THE BURNING GLASS
A shaft of fire that falls like dew, And melts and maddens all my blood, From out thy spirit flashes through The burning glass of womanhood.
Only so far; here must I stay: Nearer I miss the light, the fire: I must endure the torturing ray, And, with all beauty, all desire.
Ah, time-long must the effort be, And far the way that I must go To bring my spirit unto thee, Behind the glass, within the glow.
A VISION OF BEAUTY
Where we sat at dawn together, while the star-rich heavens shifted, We were weaving dreams in silence, suddenly the veil was lifted. By a hand of fire awakened, in a moment caught and led Upward to the wondrous vision: through the star-mists overhead Flare and flaunt the monstrous highlands; on the sapphire coast of night Fall the ghostly froth and fringes of the ocean of the light. Many coloured shine the vapours: to the moon-eye far away 'Tis the fairy ring of twilight mid the spheres of night and day, Girdling with a rainbow cincture round the planet where we go, We and it together fleeting, poised upon the pearl glow; We and it and all together flashing through the starry spaces In a tempest dream of beauty lighting up the place of places. Half our eyes behold the glory: half within the spirit's glow Echoes of the noiseless revels and the will of beauty go. By a hand of fire uplifted—to her star-strewn palace brought, To the mystic heart of beauty and the secret of her thought: Here of yore the ancient mother in the fire mists sank to rest, And she built her dreams about her, rayed from out her burning breast: Here the wild will woke within her lighting up her flying dreams, Round and round the planets whirling break in woods and flowers and streams, And the winds are shaken from them as the leaves from off the rose, And the feet of earth go dancing in the way that beauty goes, And the souls of earth are kindled by the incense of her breath As her light alternate lures them through the gates of birth and death. O'er the fields of space together following her flying traces, In a radiant tumult thronging, suns and stars and myriad races Mount the spirit spires of beauty, reaching onward to the day When the Shepherd of the Ages draws his misty hordes away Through the glimmering deeps to silence, and within the awful fold Life and joy and love forever vanish as a tale is told, Lost within the mother's being. So the vision flamed and fled, And before the glory fallen every other dream lay dead.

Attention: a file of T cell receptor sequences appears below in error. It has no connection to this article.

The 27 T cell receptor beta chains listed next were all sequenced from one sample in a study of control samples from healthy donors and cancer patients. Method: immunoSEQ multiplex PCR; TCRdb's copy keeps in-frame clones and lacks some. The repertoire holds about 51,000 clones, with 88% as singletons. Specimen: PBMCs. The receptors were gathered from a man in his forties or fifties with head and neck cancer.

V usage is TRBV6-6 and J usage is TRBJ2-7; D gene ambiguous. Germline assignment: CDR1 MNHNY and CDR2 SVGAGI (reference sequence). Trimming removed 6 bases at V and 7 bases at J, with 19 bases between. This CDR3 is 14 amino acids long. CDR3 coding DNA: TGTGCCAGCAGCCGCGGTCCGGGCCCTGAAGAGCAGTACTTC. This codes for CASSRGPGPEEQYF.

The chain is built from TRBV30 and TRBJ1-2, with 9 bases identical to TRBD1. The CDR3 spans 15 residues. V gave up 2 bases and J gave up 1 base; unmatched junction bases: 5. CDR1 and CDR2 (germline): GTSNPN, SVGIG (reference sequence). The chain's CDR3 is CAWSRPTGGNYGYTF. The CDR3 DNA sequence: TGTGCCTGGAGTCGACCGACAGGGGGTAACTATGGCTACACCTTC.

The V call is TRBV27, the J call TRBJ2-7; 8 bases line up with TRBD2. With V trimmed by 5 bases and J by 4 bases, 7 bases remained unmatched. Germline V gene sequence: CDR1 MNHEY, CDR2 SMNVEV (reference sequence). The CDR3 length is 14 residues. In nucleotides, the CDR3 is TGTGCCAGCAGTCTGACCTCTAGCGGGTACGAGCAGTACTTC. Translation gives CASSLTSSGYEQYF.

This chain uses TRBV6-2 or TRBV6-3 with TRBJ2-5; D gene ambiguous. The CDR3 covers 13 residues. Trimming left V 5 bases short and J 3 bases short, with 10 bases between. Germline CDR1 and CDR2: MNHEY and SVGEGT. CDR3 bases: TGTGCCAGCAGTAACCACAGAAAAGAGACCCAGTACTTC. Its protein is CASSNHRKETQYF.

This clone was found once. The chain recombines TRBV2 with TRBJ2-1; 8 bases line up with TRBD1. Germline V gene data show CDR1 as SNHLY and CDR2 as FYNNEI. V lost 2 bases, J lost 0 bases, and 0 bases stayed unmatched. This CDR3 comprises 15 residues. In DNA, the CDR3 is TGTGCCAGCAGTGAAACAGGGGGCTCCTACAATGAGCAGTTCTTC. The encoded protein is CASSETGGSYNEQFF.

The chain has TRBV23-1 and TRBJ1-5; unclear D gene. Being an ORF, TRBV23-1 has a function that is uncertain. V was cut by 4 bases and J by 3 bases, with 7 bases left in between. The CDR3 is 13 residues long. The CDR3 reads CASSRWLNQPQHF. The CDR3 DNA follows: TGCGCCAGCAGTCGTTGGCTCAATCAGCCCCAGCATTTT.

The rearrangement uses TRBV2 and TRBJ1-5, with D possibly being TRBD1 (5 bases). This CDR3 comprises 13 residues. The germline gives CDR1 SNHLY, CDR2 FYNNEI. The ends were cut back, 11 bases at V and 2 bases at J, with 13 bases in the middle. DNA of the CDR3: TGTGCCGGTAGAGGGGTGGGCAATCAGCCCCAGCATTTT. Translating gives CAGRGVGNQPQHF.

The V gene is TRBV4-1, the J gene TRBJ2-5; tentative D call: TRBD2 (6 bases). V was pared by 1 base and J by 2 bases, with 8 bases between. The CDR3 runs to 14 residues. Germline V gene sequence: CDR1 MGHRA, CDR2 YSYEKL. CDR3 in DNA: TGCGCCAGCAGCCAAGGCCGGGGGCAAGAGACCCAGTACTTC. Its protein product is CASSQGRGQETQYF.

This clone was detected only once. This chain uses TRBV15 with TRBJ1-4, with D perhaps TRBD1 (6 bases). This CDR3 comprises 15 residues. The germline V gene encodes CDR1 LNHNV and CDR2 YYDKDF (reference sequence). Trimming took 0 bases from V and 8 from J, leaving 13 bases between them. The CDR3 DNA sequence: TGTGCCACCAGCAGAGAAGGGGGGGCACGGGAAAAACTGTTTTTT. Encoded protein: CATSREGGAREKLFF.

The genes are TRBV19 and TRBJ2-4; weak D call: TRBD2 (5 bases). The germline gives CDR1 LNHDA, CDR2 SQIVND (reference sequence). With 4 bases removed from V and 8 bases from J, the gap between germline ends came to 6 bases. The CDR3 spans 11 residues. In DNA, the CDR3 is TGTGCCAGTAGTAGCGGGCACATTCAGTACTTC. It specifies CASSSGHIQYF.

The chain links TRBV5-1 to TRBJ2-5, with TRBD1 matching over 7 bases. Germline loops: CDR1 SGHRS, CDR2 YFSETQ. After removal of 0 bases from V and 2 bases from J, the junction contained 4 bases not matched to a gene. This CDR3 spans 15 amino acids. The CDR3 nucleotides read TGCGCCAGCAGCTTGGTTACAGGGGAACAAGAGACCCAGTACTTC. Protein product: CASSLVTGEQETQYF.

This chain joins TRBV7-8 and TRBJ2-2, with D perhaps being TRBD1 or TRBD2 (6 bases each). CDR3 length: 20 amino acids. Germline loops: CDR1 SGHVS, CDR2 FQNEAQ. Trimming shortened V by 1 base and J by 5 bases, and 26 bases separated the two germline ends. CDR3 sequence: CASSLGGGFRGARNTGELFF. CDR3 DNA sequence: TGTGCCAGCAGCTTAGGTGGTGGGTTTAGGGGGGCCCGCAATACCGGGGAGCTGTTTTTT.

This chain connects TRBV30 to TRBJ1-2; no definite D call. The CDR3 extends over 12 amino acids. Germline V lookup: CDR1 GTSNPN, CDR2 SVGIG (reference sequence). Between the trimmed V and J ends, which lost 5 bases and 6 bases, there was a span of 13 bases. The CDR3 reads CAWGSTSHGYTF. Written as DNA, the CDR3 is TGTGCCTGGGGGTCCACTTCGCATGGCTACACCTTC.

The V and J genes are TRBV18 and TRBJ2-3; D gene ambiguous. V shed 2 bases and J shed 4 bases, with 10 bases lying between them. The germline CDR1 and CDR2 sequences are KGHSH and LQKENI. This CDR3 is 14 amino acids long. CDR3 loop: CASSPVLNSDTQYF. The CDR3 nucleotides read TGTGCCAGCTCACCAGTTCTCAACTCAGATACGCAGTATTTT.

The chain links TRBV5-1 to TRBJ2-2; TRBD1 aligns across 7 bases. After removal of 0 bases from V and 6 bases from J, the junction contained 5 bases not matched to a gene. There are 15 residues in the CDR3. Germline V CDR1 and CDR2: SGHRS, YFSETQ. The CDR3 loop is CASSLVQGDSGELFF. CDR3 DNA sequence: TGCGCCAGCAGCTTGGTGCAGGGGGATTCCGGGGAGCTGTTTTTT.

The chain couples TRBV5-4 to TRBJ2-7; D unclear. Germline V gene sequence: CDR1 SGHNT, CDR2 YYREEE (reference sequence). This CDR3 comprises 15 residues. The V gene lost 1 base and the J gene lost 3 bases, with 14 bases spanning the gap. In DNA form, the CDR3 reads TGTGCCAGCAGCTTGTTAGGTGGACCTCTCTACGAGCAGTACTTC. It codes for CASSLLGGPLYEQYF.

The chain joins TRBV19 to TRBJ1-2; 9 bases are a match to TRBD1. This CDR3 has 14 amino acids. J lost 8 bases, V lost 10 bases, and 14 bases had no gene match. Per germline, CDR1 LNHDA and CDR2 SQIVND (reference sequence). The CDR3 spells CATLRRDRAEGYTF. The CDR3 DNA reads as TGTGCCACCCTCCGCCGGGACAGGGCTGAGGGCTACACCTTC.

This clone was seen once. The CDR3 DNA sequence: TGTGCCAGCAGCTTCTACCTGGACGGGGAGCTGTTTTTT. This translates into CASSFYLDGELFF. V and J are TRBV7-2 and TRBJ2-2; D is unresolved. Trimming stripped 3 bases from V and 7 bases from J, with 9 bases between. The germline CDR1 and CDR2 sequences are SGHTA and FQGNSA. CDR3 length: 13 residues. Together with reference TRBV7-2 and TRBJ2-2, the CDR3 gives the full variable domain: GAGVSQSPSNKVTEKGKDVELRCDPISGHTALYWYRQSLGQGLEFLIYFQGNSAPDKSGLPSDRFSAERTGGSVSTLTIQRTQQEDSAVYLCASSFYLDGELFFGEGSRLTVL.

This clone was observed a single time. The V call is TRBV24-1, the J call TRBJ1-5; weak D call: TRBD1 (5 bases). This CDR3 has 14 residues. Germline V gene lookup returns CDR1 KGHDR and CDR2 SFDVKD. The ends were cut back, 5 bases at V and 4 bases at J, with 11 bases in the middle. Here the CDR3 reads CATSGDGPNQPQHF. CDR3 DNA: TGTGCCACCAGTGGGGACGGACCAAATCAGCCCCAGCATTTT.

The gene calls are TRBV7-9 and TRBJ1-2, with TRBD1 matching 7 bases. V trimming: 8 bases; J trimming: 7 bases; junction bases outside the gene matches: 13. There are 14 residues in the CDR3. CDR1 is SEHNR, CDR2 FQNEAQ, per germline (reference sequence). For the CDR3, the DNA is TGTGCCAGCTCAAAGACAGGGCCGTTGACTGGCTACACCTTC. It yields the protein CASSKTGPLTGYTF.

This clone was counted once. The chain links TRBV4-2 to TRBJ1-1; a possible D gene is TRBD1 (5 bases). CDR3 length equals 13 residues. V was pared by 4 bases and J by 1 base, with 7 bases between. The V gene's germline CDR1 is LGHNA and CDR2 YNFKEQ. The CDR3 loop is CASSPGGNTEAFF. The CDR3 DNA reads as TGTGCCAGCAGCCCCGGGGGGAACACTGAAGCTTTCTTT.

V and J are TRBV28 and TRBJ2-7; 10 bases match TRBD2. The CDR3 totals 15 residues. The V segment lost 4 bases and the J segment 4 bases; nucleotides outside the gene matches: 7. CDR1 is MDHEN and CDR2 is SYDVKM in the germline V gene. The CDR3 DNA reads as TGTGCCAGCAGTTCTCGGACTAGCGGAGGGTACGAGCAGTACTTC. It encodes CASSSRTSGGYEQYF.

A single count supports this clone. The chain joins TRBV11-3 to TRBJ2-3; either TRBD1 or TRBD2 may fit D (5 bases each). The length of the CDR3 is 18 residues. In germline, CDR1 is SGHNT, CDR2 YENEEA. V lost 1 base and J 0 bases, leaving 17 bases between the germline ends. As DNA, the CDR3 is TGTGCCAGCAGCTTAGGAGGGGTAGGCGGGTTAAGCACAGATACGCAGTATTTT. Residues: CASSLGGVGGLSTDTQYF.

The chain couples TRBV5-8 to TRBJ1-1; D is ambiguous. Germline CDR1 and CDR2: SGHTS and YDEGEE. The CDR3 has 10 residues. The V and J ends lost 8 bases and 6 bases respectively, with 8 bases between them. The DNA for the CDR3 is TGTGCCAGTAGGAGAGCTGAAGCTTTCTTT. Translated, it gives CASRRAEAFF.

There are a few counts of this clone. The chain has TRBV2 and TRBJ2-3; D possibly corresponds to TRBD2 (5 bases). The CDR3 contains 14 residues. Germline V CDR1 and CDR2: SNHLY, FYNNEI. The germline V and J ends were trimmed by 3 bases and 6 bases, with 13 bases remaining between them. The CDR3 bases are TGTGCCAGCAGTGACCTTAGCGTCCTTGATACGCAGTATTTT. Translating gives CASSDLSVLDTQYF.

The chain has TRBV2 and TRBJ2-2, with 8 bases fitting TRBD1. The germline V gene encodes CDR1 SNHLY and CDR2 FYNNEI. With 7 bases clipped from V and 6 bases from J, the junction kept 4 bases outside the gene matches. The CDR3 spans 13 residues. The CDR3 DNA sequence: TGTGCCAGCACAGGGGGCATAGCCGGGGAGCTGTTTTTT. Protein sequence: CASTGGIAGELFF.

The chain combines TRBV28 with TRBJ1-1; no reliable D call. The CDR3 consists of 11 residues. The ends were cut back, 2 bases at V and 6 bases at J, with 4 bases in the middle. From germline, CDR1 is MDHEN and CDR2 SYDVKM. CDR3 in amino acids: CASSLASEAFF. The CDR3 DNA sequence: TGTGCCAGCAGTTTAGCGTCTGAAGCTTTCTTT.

On me to rest, my bird, my bird: The swaying branches of my heart Are blown by every wind toward The home whereto their wings depart.
Build not your nest, my bird, on me: I know no peace but ever sway: O, lovely bird, be free, be free, On the wild music of the day.
But sometimes when your wings would rest, And winds are laid on quiet eves: Come, I will bear you breast to breast, And lap you close with loving leaves.
THE EARTH BREATH
From the cool and dark-lipped furrow breathes a dim delight Through the woodland's purple plumage to the diamond night. Aureoles of joy encircle every blade of grass Where the dew-fed creatures silent and enraptured pass. And the restless ploughman pauses, turns, and wondering, Deep beneath his rustic habit finds himself a king; For a fiery moment looking with the eyes of God Over fields a slave at morning bowed him to the sod. Blind and dense with revelation every moment flies. And unto the mighty mother, gay, eternal, rise All the hopes we hold, the gladness, dreams of things to be. One of all thy generations, mother, hails to thee. Hail, and hail, and hail for ever, though I turn again From thy joy unto the human vestiture of pain. I, thy child who went forth radiant in the golden prime, Find thee still the mother-hearted through my night in time: Find in thee the old enchantment there behind the veil Where the gods, my brothers, linger. Hail, for ever hail!